FORT SMITH -- Fort Smith residents got their first glimpse of how a consultant plans to tell the U.S. Marshals Service story at the national museum being planned in Fort Smith.
A team from Brent Johnson Design of Boston, including Matt Kirchman of ObjectIDEA, showed about 100 people in downtown Fort Smith on Friday [March 13] that the exhibit area would be divided into four main interpretive galleries, along with a changing exhibit gallery and a learning center.
"An enormous thank you," retired Fort Smith teacher Mary Huss said after the 90-minute presentation. "It's so exciting, and I appreciate all that you've done. Can't wait."
Plans for the 50,000-square-foot museum on the banks of the Arkansas River progress as officials continue to raise the estimated $50 million it will cost to build the museum and develop the exhibits.
Museum officials have raised about $20 million so far. They hope to begin construction next year and open the museum in 2017.
One of the four galleries is being called the Hall of Honor. It was announced Friday the hall will be named for the late Samuel M. Sicard, who was president of the First National Bank of Fort Smith, an original museum board member and a longtime supporter of the community and the museum. His son, Sam T. Sicard, said his father was passionate about the U.S. Marshals Museum and the U.S. Marshals Service.
"He saw the impact this is going to have on our community, on our downtown and the development of the riverfront," Sam T. Sicard said during Friday's announcement.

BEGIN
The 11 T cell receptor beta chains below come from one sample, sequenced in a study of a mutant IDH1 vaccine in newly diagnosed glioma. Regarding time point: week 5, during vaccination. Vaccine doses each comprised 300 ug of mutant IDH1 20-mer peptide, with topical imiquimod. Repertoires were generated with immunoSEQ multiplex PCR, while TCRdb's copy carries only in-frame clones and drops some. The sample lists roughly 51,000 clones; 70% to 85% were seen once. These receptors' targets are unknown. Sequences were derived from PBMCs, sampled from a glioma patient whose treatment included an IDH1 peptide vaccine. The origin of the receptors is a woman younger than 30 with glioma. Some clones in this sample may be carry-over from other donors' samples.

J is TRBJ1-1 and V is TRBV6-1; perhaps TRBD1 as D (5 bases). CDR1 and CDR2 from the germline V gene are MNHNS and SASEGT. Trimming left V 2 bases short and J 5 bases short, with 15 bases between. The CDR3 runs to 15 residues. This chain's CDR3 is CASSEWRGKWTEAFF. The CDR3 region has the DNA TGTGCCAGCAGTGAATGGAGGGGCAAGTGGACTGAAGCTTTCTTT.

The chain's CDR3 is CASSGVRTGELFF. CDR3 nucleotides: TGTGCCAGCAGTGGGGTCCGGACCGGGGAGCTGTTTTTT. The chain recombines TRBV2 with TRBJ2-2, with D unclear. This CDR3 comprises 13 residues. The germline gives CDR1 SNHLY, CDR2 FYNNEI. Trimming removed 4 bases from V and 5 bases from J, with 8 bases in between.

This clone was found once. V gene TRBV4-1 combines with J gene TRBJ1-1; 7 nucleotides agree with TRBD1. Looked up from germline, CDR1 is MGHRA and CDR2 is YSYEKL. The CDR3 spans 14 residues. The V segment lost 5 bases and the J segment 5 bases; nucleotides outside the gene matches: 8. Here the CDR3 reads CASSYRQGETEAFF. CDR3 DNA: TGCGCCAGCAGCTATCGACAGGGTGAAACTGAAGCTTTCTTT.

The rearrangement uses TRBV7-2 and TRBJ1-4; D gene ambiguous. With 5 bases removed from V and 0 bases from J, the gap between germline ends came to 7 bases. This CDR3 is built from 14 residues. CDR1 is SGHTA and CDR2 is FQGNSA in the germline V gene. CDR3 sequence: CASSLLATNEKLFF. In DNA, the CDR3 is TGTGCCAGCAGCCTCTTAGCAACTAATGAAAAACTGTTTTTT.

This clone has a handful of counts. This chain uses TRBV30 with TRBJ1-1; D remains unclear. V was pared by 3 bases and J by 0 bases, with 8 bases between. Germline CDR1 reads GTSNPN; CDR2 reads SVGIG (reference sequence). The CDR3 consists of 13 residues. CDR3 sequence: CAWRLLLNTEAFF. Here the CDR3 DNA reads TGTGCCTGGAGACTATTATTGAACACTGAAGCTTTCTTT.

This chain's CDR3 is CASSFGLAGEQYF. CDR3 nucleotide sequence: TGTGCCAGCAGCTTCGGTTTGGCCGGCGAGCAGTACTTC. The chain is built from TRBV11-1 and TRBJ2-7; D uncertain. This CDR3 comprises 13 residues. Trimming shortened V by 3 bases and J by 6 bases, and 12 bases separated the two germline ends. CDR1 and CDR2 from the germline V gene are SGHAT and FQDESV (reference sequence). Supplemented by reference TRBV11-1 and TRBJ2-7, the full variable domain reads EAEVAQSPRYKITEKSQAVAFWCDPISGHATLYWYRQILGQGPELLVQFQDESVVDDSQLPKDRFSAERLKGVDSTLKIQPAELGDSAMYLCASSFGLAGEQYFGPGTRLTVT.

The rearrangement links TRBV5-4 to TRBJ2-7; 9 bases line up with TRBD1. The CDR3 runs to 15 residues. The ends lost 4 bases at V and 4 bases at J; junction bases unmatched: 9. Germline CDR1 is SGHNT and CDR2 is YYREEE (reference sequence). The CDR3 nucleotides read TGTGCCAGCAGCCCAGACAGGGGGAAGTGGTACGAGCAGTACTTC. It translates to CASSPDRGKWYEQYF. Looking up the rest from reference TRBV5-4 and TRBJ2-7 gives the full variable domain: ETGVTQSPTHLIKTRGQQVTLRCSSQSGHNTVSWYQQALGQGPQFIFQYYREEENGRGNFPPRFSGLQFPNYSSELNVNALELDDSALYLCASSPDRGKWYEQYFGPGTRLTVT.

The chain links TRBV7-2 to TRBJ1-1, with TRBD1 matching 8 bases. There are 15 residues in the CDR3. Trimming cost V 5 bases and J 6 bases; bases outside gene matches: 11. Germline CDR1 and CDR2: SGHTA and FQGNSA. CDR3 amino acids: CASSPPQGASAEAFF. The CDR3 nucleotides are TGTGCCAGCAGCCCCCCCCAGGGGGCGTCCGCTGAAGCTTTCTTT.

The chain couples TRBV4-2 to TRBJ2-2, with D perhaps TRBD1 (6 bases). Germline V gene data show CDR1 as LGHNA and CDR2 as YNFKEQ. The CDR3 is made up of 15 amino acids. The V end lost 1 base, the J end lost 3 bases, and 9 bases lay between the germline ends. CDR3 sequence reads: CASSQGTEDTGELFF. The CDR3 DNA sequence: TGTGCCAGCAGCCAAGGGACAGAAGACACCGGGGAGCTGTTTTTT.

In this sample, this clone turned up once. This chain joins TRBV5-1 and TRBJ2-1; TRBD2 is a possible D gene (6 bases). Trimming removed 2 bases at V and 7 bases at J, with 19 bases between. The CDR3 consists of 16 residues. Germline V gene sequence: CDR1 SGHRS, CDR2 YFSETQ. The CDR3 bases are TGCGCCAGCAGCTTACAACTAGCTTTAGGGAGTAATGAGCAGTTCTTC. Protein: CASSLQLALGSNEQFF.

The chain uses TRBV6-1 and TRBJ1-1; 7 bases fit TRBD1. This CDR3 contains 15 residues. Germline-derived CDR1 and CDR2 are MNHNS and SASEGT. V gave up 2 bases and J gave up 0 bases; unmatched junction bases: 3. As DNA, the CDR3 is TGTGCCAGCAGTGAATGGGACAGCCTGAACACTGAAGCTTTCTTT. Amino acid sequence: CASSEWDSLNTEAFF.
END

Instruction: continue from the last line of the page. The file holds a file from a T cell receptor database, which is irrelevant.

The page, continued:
Museum CEO Jim Dunn also announced Friday that First Bank Corp., the parent company of First National Bank of Fort Smith, Citizens Bank and Trust and BHC Insurance, is donating $1 million for the museum and that family and friends of Samuel M. Sicard are matching the donation with another $1 million.
Sam T. Sicard and Dunn mentioned the death Tuesday of U.S. Deputy Marshal Josie Wells, who was shot to death in the line of duty in Louisiana, leaving behind a wife and an unborn son.
"My great hope is that Josie Jr. will someday get to come to this museum, come to the Hall of Honor and see his dad's name up there, and see something about his dad and learn about how his dad was a hero for this country," Sam T. Sicard said.
The Hall of Honor will be designed as a place of quiet reverence, Johnson said. Three large columns in the middle of the gallery will contain video screens telling about each of the more than 250 marshals who died in the line of duty during the service's 225-year existence. One wall will contain changeable artifact cases telling particular marshals' stories. The opposite wall have the names of the honored marshals etched in stone.
The Marshals Today gallery will give an overview of the Marshals Service, [exhibit developer] Matt Kirchman said. It will include a Marshals by the Numbers exhibit with statistics, figures and dates; a timeline of the Marshals Service's history; a Justice Integrity Service theater -- named for the service's motto -- that will give an introduction to the agency; and an updateable 15 Most Wanted list.
The Frontier Marshals gallery will feature the Marshals Service of the Old West, the section most visitors expect to see, Kirchman said. "Being located in Fort Smith, we as designers thought we need to deliver that," he said. It will feature a rolling map discussing the meaning, composition and duration of the frontier; exhibits about the first marshals; famed Fort Smith Deputy Marshal Bass Reeves; and the Goingsnake shootout in April 1872, in which eight deputy marshals were killed in the Cherokee Nation.
Johnson said the designers were still organizing the Changing Nation gallery. It is expected to have three areas: Challenges to Authority, which will discuss the Whiskey Rebellion in the 18th century; Justice for All, which will cover such topics as the 19th century's Fugitive Slave Act; and Maintaining Order, which will focus on school integration in the 1950s.